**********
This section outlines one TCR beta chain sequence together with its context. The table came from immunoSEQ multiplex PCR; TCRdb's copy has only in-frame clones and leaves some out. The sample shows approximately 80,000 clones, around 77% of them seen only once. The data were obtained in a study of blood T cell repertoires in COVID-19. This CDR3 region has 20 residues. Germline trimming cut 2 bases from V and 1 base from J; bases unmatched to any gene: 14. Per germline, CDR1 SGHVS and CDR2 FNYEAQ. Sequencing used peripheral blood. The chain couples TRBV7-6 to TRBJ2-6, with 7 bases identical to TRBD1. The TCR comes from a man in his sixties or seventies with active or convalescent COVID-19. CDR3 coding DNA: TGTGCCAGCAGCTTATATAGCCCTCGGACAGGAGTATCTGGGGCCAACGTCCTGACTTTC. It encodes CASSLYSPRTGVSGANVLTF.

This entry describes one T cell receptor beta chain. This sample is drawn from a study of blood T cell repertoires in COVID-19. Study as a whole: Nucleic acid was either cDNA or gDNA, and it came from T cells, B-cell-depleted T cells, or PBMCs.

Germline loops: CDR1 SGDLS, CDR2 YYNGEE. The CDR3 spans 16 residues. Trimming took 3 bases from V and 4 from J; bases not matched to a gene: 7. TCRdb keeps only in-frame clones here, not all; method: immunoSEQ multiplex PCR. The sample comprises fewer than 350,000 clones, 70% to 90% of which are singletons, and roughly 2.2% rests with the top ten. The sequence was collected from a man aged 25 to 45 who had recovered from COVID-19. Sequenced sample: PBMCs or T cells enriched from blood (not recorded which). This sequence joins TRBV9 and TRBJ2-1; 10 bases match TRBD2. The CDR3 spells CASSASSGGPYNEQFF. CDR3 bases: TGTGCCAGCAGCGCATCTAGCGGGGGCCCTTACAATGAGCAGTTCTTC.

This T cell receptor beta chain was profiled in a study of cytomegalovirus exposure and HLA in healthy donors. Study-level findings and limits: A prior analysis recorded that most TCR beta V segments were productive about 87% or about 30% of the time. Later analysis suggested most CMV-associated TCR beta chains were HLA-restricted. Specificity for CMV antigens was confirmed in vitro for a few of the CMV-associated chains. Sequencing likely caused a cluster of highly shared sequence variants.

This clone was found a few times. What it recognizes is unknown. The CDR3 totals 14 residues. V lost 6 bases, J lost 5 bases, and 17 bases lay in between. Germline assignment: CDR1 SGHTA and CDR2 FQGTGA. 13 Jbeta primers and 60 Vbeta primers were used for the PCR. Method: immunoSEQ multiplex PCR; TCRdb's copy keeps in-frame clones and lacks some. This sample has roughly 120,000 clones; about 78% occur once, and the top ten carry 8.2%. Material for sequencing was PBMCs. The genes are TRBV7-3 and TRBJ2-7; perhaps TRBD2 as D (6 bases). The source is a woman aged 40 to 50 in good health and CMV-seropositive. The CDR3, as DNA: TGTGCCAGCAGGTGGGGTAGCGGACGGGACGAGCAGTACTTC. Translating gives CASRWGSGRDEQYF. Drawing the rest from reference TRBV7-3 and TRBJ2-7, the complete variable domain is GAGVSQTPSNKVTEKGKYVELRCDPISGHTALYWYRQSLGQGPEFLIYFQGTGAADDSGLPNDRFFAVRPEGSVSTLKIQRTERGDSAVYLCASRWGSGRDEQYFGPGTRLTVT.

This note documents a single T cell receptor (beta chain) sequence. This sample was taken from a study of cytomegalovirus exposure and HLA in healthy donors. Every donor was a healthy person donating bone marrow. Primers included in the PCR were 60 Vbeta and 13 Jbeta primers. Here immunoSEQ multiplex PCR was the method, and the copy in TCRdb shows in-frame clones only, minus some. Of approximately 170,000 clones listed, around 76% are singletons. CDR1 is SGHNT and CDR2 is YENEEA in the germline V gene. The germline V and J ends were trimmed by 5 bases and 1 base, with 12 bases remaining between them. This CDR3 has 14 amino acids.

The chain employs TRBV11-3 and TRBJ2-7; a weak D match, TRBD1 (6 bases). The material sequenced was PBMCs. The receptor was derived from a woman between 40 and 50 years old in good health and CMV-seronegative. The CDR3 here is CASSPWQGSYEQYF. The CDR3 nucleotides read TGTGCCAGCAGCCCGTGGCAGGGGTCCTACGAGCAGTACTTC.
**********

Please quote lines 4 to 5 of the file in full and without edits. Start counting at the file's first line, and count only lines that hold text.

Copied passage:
This T cell receptor beta chain was profiled in a study of cytomegalovirus exposure and HLA in healthy donors. Study-level findings and limits: A prior analysis recorded that most TCR beta V segments were productive about 87% or about 30% of the time. Later analysis suggested most CMV-associated TCR beta chains were HLA-restricted. Specificity for CMV antigens was confirmed in vitro for a few of the CMV-associated chains. Sequencing likely caused a cluster of highly shared sequence variants.

This clone was found a few times. What it recognizes is unknown. The CDR3 totals 14 residues. V lost 6 bases, J lost 5 bases, and 17 bases lay in between. Germline assignment: CDR1 SGHTA and CDR2 FQGTGA. 13 Jbeta primers and 60 Vbeta primers were used for the PCR. Method: immunoSEQ multiplex PCR; TCRdb's copy keeps in-frame clones and lacks some. This sample has roughly 120,000 clones; about 78% occur once, and the top ten carry 8.2%. Material for sequencing was PBMCs. The genes are TRBV7-3 and TRBJ2-7; perhaps TRBD2 as D (6 bases). The source is a woman aged 40 to 50 in good health and CMV-seropositive. The CDR3, as DNA: TGTGCCAGCAGGTGGGGTAGCGGACGGGACGAGCAGTACTTC. Translating gives CASRWGSGRDEQYF. Drawing the rest from reference TRBV7-3 and TRBJ2-7, the complete variable domain is GAGVSQTPSNKVTEKGKYVELRCDPISGHTALYWYRQSLGQGPEFLIYFQGTGAADDSGLPNDRFFAVRPEGSVSTLKIQRTERGDSAVYLCASRWGSGRDEQYFGPGTRLTVT.